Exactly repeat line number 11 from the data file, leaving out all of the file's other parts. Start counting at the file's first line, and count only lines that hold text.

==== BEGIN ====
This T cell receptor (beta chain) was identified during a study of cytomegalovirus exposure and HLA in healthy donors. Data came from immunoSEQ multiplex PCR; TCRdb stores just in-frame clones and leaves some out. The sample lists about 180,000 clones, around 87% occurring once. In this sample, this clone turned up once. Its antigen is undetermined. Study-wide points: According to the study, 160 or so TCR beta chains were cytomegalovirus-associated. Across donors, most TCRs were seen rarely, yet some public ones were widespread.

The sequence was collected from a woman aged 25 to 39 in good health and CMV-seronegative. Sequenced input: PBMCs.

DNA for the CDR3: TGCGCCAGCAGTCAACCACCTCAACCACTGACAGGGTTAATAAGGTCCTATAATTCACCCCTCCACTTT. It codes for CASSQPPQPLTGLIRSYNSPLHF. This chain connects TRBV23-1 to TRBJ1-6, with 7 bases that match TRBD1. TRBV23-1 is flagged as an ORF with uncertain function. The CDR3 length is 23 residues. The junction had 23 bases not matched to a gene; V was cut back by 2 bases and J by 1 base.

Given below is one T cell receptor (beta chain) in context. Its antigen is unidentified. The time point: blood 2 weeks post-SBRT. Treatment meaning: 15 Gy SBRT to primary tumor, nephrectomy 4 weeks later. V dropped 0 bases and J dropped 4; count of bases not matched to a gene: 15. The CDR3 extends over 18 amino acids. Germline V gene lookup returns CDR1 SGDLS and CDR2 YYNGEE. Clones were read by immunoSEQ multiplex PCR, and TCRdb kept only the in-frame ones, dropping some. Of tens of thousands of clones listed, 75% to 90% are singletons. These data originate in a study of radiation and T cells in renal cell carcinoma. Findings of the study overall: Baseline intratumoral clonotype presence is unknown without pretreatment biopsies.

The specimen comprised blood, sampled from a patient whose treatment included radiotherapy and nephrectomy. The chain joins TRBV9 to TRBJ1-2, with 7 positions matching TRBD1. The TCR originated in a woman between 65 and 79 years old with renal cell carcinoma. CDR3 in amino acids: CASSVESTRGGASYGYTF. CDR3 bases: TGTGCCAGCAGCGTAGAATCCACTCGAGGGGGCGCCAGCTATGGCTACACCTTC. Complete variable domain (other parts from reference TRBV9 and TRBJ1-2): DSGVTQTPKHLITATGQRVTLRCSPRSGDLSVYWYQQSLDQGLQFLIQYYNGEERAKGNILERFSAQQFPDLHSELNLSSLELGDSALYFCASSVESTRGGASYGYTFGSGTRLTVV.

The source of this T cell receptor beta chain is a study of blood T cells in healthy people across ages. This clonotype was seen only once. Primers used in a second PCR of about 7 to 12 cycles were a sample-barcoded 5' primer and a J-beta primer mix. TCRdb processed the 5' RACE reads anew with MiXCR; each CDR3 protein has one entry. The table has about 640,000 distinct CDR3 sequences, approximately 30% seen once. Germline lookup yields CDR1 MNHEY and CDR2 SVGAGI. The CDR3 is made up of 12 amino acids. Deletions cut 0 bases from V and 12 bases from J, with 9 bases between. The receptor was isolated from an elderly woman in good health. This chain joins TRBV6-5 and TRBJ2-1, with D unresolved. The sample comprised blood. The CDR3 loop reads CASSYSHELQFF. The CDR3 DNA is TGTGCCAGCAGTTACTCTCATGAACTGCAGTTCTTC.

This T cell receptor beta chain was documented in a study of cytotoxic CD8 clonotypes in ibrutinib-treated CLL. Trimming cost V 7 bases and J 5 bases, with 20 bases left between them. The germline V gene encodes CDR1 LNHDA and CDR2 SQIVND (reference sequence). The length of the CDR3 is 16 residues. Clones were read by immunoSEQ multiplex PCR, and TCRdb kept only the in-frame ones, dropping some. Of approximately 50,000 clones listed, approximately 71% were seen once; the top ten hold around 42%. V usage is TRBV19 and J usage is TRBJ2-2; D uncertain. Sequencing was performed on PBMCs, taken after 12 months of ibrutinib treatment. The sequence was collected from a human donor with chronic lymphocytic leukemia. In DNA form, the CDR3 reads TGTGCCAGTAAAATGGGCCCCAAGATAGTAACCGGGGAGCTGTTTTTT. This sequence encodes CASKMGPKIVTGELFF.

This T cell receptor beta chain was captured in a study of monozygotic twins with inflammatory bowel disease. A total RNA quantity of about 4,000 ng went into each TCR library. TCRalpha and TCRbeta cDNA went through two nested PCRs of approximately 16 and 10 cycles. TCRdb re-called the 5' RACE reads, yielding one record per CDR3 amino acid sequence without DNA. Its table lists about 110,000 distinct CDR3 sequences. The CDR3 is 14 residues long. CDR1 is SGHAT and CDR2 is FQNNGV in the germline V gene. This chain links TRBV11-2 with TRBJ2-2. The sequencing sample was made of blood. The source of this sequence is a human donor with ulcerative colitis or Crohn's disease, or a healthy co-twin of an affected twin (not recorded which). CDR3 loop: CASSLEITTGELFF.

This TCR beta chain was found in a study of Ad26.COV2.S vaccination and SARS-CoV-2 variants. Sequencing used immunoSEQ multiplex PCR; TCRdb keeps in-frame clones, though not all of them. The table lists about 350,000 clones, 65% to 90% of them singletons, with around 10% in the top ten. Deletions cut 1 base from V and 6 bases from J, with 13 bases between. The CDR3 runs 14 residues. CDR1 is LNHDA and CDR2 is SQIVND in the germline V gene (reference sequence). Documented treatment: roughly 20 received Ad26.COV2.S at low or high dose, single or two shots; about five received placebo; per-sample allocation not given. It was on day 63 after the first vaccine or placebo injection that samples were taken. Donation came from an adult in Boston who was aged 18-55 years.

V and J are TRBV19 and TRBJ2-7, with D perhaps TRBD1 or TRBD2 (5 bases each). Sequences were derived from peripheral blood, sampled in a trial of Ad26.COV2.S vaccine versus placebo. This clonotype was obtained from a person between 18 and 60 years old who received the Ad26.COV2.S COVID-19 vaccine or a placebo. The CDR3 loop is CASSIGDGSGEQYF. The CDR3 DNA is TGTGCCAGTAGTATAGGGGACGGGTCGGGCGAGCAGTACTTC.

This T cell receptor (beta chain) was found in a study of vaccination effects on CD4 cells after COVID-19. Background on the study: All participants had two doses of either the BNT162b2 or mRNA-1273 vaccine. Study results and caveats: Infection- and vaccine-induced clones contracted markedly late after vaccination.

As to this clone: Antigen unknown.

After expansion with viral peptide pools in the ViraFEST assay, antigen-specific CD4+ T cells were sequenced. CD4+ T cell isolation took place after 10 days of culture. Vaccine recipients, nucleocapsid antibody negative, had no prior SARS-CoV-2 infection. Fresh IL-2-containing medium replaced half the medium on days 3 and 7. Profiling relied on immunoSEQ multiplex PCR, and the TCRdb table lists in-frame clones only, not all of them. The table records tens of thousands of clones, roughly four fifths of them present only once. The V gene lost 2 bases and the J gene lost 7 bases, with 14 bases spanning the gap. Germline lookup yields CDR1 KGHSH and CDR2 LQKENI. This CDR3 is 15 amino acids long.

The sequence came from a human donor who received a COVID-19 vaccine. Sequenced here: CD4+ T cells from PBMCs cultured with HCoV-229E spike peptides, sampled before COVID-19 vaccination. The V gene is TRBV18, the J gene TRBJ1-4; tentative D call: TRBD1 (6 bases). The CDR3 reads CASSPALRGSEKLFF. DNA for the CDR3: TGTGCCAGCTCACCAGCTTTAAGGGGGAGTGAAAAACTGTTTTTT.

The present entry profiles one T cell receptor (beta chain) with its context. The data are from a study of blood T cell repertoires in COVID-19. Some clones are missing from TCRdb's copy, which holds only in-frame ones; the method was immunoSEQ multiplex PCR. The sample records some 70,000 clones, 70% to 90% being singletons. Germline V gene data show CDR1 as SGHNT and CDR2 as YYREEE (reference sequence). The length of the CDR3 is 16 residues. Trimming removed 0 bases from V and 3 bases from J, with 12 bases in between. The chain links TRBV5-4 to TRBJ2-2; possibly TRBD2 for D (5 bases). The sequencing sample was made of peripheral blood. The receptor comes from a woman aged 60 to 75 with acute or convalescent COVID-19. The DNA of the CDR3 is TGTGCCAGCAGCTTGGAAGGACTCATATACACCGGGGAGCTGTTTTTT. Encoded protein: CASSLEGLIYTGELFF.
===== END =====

This T cell receptor (beta chain) was found in a study of vaccination effects on CD4 cells after COVID-19. Background on the study: All participants had two doses of either the BNT162b2 or mRNA-1273 vaccine. Study results and caveats: Infection- and vaccine-induced clones contracted markedly late after vaccination.